Alabama Gov. Kay Ivey announced today that her administration will seek bids for building three regional prisons for men, at an estimated cost of nearly $1 billion – part of a larger effort to address the state’s dangerous and overcrowded prison system.
We greet Gov. Ivey’s announcement about her plans for the Alabama Department of Corrections (ADOC) with hope mitigated by concern. We agree with many of the governor’s observations and are encouraged by her acknowledgment of the crisis Alabama is facing. She’s right that any solution to Alabama’s prison crisis will require increased correctional staffing, which has been mandated by a federal judge.
At least some of the existing prisons should eventually be replaced with facilities that promote constitutional conditions and provide prisoners with access to rehabilitative programming. Gov. Ivey is correct that 95 percent of the people in ADOC custody will eventually return to their communities, and providing them with more opportunities while incarcerated to become productive citizens upon release is in both their interest and that of the taxpayers.
However, we are concerned that the governor’s plan fails to address the roots of Alabama’s prison crisis. Alabama continues to incarcerate its people at among the highest rates in the nation, and has drastically overcrowded prisons as a result.
Alabama passed sentencing reforms in 2015 but left multiple opportunities to safely reduce the prison population on the table. Neighboring Southern states have moved forward with reforms like minimizing criminalization of marijuana related offenses and increasing threshold amounts for property related offenses that Alabama could consider during the forthcoming session.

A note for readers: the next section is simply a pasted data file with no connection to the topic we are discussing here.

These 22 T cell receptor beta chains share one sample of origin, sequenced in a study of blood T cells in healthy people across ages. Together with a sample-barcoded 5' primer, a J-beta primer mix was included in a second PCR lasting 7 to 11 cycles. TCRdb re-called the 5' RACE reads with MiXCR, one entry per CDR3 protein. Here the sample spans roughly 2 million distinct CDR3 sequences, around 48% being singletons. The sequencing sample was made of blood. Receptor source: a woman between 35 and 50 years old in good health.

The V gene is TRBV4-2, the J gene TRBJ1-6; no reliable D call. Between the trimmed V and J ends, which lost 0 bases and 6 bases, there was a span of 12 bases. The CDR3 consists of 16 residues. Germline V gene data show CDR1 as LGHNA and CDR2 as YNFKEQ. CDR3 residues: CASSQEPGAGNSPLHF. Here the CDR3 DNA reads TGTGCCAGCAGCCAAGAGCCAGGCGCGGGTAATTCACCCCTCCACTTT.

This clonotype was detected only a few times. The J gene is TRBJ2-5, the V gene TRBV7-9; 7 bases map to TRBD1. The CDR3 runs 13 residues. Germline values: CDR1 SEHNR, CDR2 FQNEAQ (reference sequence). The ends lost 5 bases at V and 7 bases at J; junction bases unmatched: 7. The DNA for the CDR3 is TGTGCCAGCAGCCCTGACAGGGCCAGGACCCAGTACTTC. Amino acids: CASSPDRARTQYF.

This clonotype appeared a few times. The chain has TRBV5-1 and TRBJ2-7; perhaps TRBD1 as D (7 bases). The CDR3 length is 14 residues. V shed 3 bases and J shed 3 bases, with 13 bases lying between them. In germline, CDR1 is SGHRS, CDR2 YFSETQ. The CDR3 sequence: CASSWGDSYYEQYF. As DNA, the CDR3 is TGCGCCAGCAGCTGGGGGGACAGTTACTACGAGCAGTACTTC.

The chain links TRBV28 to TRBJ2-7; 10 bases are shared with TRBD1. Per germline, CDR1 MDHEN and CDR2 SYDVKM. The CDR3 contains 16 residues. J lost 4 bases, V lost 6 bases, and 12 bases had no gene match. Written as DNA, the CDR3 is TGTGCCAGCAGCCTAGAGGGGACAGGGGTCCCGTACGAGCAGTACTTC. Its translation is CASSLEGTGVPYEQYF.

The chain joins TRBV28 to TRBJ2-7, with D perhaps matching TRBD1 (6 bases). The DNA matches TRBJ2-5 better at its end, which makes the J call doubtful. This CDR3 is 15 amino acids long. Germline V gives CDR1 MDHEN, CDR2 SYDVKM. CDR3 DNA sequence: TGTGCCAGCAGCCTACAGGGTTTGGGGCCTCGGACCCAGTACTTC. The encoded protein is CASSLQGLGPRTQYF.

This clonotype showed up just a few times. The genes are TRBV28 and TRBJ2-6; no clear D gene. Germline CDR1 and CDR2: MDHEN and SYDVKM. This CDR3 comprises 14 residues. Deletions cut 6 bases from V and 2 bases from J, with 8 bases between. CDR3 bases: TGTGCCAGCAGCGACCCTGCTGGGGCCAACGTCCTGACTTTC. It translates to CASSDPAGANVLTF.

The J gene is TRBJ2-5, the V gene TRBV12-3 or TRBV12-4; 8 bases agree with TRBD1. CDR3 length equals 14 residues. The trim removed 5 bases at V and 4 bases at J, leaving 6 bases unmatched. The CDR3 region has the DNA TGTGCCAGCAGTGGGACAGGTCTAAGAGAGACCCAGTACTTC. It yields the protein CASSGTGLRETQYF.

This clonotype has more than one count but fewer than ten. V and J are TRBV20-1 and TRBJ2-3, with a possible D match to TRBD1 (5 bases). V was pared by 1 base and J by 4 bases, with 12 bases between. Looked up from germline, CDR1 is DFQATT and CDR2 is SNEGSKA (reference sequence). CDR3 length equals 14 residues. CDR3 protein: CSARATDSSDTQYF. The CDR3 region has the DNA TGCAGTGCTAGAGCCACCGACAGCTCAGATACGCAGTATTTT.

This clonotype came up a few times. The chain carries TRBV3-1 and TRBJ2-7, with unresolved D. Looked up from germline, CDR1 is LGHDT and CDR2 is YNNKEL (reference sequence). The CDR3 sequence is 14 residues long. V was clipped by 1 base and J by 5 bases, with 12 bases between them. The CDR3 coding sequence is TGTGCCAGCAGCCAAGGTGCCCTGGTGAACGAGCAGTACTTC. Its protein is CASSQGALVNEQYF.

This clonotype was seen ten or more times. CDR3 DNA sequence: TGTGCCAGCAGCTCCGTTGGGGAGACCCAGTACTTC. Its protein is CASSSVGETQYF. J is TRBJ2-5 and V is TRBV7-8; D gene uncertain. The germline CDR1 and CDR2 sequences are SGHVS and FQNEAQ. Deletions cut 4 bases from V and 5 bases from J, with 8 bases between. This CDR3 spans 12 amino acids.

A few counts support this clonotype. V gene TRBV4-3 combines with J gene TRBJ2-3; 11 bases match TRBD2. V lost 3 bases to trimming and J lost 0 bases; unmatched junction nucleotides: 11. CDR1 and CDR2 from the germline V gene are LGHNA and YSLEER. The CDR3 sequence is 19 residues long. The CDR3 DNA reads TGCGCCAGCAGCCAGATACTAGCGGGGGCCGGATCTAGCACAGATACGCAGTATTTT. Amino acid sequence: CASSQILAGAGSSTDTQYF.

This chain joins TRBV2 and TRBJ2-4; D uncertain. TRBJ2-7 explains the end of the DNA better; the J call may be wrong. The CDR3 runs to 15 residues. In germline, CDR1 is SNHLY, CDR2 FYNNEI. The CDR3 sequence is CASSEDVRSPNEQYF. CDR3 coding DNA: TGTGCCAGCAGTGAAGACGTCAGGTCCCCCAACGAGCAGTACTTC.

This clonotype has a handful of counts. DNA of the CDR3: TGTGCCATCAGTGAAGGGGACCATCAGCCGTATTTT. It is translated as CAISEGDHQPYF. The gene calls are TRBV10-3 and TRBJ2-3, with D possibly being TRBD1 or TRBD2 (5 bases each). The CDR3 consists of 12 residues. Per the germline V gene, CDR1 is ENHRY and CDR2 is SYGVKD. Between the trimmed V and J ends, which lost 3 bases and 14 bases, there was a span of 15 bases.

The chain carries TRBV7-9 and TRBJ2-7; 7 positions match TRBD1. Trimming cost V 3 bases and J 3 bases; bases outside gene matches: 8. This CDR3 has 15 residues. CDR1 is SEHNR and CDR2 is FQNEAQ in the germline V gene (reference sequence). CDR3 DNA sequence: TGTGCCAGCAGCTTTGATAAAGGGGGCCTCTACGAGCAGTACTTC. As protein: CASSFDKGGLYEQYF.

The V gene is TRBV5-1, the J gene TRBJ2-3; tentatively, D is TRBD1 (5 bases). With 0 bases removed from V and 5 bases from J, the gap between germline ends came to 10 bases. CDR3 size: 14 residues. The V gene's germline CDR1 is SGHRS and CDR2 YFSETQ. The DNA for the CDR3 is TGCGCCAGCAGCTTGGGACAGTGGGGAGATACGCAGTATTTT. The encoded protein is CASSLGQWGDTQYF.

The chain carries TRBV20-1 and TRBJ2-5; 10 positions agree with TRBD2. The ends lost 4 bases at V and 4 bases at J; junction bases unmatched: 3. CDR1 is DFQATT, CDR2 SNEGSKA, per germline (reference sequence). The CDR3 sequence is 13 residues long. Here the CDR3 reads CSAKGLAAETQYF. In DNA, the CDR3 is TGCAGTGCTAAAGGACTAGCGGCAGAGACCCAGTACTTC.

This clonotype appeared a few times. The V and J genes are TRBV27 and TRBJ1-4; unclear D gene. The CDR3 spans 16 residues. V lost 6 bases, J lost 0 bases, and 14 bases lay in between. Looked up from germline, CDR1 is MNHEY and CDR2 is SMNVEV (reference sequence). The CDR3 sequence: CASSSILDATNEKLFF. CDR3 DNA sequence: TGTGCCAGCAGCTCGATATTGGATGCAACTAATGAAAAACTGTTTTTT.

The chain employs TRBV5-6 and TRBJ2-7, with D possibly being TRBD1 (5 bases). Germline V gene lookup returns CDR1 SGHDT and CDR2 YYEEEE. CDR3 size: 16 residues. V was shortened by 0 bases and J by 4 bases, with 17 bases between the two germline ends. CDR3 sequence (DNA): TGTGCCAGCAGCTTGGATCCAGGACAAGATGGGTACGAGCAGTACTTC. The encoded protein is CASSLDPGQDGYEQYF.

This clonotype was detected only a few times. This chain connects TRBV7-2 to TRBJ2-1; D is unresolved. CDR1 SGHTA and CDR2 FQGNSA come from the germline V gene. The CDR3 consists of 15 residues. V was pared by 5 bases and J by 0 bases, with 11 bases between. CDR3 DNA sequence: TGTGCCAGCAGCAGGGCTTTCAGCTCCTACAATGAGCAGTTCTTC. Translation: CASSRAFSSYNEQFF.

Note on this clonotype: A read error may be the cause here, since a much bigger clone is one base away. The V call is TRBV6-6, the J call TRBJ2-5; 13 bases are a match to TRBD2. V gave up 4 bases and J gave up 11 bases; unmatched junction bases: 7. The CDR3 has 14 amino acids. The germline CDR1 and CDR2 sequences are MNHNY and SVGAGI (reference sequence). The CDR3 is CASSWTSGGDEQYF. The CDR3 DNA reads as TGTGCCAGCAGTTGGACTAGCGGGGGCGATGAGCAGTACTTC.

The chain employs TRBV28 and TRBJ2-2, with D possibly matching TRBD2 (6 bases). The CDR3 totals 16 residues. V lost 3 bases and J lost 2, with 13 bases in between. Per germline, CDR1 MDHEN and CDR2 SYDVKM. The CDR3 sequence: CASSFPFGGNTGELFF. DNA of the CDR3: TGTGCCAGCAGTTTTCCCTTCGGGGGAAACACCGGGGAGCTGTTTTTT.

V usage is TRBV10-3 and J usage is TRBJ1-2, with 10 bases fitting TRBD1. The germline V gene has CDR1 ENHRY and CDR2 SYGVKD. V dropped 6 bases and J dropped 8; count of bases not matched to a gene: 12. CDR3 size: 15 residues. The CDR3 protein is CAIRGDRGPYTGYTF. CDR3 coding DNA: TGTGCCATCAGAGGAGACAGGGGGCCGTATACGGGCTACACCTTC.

Implementing these reforms could help reduce Alabama’s prison population from the 160 percent of capacity it is at now to levels that will be safer, more manageable, and less costly to the state. The governor and Legislature should investigate these cost-saving, public safety-improving measures with at least as much zeal as they are pursuing a costly prison construction plan.
We are also gravely concerned that the governor’s budget proposal to fund 500 correctional officers falls terribly short of the steps necessary to comply with the federal court’s order that ADOC hire approximately 2,000 correctional officers by 2022, nor does there appear to be a concrete plan for compliance with the court’s order.
Most pressing of all is the staggering loss of life happening within ADOC prisons right now that a multi-year prison construction plan will not solve. Gov. Ivey’s request for proposals does nothing to address the suicide epidemic or the pervasive violence that endangers both officers and incarcerated people daily and is currently under active investigation by the Department of Justice.
To end Alabama’s prison crisis, Gov. Ivey and Corrections Commissioner Jeff Dunn must engage with advocates to negotiate a comprehensive solution that addresses all of the factors contributing to this crisis by adopting sentencing reform, increasing staffing and decreasing violence, and providing medical and mental health care – in addition to brick and mortar construction. We stand at the ready to work with the governor and the commissioner, and extend an invitation to them to collaborate with us on this endeavor to craft meaningful Alabama solutions.